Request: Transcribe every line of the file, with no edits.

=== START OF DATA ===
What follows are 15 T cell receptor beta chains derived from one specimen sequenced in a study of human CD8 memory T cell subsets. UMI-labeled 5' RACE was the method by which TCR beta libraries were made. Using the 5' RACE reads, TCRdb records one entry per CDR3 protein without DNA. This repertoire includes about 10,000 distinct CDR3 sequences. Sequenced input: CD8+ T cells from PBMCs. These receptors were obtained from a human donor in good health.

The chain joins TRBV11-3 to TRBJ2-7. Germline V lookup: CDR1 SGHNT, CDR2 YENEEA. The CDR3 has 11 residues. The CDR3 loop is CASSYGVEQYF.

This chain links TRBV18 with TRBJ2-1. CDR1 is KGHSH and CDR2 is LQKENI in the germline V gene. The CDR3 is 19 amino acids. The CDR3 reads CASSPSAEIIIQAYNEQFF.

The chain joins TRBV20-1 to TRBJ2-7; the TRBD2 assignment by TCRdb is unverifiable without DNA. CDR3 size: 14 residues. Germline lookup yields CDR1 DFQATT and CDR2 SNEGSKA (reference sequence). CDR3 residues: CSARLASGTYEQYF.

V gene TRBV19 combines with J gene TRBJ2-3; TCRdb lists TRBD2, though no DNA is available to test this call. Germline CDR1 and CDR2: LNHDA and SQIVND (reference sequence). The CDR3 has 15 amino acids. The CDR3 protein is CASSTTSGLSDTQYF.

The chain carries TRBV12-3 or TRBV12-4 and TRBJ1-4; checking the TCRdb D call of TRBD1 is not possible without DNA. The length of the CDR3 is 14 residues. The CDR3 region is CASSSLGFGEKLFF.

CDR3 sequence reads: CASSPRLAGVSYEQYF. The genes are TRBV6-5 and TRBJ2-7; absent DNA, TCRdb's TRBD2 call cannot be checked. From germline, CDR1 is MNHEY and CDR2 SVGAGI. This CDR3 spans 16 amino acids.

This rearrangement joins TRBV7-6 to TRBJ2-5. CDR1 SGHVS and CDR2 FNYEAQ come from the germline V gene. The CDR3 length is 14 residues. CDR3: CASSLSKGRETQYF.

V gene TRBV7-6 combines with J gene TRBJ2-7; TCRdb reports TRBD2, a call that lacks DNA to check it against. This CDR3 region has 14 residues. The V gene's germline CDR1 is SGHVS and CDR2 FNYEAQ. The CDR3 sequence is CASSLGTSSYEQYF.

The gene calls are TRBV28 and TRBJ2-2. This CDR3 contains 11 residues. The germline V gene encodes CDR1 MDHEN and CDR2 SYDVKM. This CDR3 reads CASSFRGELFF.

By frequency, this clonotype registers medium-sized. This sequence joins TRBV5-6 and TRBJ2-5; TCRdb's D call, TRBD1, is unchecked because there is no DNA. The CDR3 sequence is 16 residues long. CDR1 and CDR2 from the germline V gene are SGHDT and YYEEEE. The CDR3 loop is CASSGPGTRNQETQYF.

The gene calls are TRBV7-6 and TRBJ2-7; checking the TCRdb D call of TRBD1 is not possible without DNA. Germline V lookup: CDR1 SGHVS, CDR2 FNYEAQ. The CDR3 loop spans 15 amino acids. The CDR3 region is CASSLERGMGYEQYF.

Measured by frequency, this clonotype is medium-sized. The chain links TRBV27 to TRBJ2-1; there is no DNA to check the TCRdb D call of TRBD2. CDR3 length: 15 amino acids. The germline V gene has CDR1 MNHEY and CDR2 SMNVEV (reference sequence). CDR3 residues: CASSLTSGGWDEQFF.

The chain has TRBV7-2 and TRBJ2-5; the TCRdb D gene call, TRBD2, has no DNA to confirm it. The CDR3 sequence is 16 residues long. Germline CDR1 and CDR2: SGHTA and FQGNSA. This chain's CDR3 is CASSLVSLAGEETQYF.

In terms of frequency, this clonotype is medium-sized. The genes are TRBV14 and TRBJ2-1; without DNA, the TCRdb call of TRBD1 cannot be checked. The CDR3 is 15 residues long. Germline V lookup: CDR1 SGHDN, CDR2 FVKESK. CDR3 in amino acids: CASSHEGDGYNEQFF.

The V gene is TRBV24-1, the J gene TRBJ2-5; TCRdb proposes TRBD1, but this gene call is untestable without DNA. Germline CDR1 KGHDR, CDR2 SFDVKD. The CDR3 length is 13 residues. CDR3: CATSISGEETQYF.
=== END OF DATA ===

What follows are 15 T cell receptor beta chains derived from one specimen sequenced in a study of human CD8 memory T cell subsets. UMI-labeled 5' RACE was the method by which TCR beta libraries were made. Using the 5' RACE reads, TCRdb records one entry per CDR3 protein without DNA. This repertoire includes about 10,000 distinct CDR3 sequences. Sequenced input: CD8+ T cells from PBMCs. These receptors were obtained from a human donor in good health.

The chain joins TRBV11-3 to TRBJ2-7. Germline V lookup: CDR1 SGHNT, CDR2 YENEEA. The CDR3 has 11 residues. The CDR3 loop is CASSYGVEQYF.

This chain links TRBV18 with TRBJ2-1. CDR1 is KGHSH and CDR2 is LQKENI in the germline V gene. The CDR3 is 19 amino acids. The CDR3 reads CASSPSAEIIIQAYNEQFF.

The chain joins TRBV20-1 to TRBJ2-7; the TRBD2 assignment by TCRdb is unverifiable without DNA. CDR3 size: 14 residues. Germline lookup yields CDR1 DFQATT and CDR2 SNEGSKA (reference sequence). CDR3 residues: CSARLASGTYEQYF.

V gene TRBV19 combines with J gene TRBJ2-3; TCRdb lists TRBD2, though no DNA is available to test this call. Germline CDR1 and CDR2: LNHDA and SQIVND (reference sequence). The CDR3 has 15 amino acids. The CDR3 protein is CASSTTSGLSDTQYF.

The chain carries TRBV12-3 or TRBV12-4 and TRBJ1-4; checking the TCRdb D call of TRBD1 is not possible without DNA. The length of the CDR3 is 14 residues. The CDR3 region is CASSSLGFGEKLFF.

CDR3 sequence reads: CASSPRLAGVSYEQYF. The genes are TRBV6-5 and TRBJ2-7; absent DNA, TCRdb's TRBD2 call cannot be checked. From germline, CDR1 is MNHEY and CDR2 SVGAGI. This CDR3 spans 16 amino acids.

This rearrangement joins TRBV7-6 to TRBJ2-5. CDR1 SGHVS and CDR2 FNYEAQ come from the germline V gene. The CDR3 length is 14 residues. CDR3: CASSLSKGRETQYF.

V gene TRBV7-6 combines with J gene TRBJ2-7; TCRdb reports TRBD2, a call that lacks DNA to check it against. This CDR3 region has 14 residues. The V gene's germline CDR1 is SGHVS and CDR2 FNYEAQ. The CDR3 sequence is CASSLGTSSYEQYF.

The gene calls are TRBV28 and TRBJ2-2. This CDR3 contains 11 residues. The germline V gene encodes CDR1 MDHEN and CDR2 SYDVKM. This CDR3 reads CASSFRGELFF.

By frequency, this clonotype registers medium-sized. This sequence joins TRBV5-6 and TRBJ2-5; TCRdb's D call, TRBD1, is unchecked because there is no DNA. The CDR3 sequence is 16 residues long. CDR1 and CDR2 from the germline V gene are SGHDT and YYEEEE. The CDR3 loop is CASSGPGTRNQETQYF.

The gene calls are TRBV7-6 and TRBJ2-7; checking the TCRdb D call of TRBD1 is not possible without DNA. Germline V lookup: CDR1 SGHVS, CDR2 FNYEAQ. The CDR3 loop spans 15 amino acids. The CDR3 region is CASSLERGMGYEQYF.

Measured by frequency, this clonotype is medium-sized. The chain links TRBV27 to TRBJ2-1; there is no DNA to check the TCRdb D call of TRBD2. CDR3 length: 15 amino acids. The germline V gene has CDR1 MNHEY and CDR2 SMNVEV (reference sequence). CDR3 residues: CASSLTSGGWDEQFF.

The chain has TRBV7-2 and TRBJ2-5; the TCRdb D gene call, TRBD2, has no DNA to confirm it. The CDR3 sequence is 16 residues long. Germline CDR1 and CDR2: SGHTA and FQGNSA. This chain's CDR3 is CASSLVSLAGEETQYF.

In terms of frequency, this clonotype is medium-sized. The genes are TRBV14 and TRBJ2-1; without DNA, the TCRdb call of TRBD1 cannot be checked. The CDR3 is 15 residues long. Germline V lookup: CDR1 SGHDN, CDR2 FVKESK. CDR3 in amino acids: CASSHEGDGYNEQFF.

The V gene is TRBV24-1, the J gene TRBJ2-5; TCRdb proposes TRBD1, but this gene call is untestable without DNA. Germline CDR1 KGHDR, CDR2 SFDVKD. The CDR3 length is 13 residues. CDR3: CATSISGEETQYF.